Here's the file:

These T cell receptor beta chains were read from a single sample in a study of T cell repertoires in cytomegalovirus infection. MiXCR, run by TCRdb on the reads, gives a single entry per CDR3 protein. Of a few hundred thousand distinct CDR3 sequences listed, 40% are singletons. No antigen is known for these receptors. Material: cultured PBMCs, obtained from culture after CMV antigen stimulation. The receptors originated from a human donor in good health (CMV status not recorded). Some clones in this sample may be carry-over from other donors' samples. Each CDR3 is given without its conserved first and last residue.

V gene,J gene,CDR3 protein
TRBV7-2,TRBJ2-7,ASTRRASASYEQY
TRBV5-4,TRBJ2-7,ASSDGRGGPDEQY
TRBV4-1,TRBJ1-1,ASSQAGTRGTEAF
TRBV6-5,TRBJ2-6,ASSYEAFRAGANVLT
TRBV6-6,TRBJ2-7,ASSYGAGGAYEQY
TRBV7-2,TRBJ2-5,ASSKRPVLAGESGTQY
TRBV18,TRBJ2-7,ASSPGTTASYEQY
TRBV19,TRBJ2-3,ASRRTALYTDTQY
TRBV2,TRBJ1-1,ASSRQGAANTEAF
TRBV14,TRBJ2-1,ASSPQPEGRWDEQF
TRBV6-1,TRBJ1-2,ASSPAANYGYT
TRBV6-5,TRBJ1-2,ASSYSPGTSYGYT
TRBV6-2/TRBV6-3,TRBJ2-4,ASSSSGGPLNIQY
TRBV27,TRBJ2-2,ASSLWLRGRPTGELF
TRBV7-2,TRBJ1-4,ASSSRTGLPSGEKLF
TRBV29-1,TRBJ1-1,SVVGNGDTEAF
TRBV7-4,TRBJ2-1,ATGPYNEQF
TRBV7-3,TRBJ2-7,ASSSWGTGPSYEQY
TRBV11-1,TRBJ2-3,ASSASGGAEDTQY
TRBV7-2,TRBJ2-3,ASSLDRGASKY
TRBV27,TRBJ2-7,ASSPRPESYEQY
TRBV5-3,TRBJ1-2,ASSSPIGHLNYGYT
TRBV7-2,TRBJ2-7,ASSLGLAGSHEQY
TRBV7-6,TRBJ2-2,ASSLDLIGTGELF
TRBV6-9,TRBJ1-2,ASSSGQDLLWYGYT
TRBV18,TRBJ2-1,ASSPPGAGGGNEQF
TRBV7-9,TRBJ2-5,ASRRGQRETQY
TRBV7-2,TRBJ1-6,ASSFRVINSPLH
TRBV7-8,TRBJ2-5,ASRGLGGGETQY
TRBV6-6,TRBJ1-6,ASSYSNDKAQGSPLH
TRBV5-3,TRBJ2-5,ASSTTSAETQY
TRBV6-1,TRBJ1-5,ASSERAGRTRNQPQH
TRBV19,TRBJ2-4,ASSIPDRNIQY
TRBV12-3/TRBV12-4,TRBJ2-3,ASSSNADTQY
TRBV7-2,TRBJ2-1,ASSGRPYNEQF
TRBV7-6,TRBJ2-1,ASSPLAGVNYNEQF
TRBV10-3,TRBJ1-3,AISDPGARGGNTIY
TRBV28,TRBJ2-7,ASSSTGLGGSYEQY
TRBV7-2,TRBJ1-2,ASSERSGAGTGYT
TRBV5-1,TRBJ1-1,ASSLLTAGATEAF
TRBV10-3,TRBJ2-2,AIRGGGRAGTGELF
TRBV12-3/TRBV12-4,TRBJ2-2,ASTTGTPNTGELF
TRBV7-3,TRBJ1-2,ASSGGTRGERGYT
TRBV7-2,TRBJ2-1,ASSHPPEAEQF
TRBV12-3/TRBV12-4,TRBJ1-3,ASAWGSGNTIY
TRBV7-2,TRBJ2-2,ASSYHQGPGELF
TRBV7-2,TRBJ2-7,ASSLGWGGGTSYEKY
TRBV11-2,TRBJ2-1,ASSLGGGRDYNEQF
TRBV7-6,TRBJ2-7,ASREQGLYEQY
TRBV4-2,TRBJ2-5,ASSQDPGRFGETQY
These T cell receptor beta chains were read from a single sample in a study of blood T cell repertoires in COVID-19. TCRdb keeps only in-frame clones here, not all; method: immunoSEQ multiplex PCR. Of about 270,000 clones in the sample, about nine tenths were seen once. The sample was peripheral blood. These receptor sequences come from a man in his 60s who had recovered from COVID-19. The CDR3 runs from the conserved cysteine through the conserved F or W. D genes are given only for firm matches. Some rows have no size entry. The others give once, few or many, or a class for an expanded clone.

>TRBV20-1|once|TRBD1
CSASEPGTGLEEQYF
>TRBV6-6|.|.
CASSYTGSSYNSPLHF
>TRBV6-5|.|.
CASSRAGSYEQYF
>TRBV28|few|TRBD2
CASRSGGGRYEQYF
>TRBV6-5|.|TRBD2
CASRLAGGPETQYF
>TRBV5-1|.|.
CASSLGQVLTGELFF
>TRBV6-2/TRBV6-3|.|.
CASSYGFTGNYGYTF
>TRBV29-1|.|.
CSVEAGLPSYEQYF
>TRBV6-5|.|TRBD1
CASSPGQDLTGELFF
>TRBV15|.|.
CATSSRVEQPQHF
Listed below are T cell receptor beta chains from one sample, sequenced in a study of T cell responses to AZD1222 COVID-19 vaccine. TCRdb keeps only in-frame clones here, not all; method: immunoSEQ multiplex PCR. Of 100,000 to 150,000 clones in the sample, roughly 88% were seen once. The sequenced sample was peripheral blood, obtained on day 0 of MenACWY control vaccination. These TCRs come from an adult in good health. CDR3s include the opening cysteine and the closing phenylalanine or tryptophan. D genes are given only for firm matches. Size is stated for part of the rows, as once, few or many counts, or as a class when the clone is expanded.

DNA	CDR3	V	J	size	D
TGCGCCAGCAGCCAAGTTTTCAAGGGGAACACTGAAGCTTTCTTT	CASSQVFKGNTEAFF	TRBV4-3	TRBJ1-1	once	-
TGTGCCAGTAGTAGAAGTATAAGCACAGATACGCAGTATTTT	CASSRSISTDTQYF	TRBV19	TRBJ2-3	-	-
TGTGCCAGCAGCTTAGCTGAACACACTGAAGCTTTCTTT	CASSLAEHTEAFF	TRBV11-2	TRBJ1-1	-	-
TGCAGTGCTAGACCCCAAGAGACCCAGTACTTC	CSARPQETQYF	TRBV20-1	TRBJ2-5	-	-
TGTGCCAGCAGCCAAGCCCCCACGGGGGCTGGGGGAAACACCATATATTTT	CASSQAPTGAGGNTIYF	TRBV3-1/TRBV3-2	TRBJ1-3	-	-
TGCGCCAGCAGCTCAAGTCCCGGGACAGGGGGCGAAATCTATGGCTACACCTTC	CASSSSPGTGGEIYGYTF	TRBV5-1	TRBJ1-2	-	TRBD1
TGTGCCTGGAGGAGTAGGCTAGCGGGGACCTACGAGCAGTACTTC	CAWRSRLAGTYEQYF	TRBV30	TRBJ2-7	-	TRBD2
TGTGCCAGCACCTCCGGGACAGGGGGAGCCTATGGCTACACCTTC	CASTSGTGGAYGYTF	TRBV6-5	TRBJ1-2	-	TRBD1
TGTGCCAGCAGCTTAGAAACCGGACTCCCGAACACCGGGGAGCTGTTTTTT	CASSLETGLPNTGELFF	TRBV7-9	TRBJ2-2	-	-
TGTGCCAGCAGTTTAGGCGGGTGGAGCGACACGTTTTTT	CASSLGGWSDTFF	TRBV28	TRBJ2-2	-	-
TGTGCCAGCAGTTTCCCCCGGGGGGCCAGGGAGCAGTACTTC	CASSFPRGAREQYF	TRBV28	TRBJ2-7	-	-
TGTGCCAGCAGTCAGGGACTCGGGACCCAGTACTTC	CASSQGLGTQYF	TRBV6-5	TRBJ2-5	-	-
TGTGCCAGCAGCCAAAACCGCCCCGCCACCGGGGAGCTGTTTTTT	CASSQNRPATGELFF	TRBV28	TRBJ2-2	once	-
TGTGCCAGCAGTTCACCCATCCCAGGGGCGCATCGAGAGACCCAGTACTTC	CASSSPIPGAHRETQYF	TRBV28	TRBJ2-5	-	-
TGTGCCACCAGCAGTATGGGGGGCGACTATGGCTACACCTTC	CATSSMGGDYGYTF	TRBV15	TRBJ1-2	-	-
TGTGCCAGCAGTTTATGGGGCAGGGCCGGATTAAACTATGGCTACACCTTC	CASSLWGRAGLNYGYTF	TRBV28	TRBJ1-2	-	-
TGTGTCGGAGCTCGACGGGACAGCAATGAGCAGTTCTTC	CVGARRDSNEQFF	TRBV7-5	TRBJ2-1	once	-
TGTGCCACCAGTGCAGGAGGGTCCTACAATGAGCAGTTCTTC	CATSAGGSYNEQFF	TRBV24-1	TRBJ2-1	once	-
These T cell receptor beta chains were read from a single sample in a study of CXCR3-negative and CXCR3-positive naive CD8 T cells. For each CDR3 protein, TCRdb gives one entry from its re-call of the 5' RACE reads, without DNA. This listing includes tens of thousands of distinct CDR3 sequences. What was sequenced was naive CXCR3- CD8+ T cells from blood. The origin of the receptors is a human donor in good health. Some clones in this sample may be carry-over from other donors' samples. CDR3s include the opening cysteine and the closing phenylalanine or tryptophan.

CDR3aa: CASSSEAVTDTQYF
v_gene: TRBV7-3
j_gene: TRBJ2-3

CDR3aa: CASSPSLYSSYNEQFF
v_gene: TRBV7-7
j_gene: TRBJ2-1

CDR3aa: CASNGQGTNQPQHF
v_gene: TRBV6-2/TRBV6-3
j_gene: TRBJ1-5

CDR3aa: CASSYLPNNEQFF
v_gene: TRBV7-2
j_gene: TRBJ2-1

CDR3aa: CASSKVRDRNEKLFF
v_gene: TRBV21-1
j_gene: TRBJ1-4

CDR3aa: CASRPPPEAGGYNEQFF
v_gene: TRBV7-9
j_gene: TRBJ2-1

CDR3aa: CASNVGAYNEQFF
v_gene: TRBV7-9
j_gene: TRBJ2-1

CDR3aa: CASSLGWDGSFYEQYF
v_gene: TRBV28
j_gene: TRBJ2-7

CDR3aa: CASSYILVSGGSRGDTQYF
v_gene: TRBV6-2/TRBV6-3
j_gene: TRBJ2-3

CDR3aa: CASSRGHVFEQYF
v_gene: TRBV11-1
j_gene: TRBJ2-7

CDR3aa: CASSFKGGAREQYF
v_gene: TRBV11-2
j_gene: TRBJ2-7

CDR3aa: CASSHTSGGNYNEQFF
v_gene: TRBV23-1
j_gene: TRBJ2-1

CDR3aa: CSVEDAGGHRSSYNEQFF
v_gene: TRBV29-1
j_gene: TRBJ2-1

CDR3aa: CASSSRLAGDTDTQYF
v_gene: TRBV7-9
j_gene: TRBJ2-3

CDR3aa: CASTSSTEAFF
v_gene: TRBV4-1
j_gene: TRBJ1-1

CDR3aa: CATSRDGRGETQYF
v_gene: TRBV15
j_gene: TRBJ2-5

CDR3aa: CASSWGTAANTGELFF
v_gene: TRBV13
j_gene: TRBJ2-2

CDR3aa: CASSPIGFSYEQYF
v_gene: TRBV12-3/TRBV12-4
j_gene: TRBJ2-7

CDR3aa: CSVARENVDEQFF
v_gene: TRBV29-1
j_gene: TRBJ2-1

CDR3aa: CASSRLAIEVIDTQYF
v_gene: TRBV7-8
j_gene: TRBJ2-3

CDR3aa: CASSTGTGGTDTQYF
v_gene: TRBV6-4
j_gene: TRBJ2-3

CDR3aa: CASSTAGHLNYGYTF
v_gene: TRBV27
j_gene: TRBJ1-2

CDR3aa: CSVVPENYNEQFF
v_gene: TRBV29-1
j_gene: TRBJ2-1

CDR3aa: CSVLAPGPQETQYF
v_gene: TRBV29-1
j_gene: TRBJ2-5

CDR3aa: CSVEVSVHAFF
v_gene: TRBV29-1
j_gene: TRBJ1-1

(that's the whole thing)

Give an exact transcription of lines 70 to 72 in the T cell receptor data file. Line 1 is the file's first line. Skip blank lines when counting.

>TRBV6-5|.|TRBD1
CASSPGQDLTGELFF
>TRBV15|.|.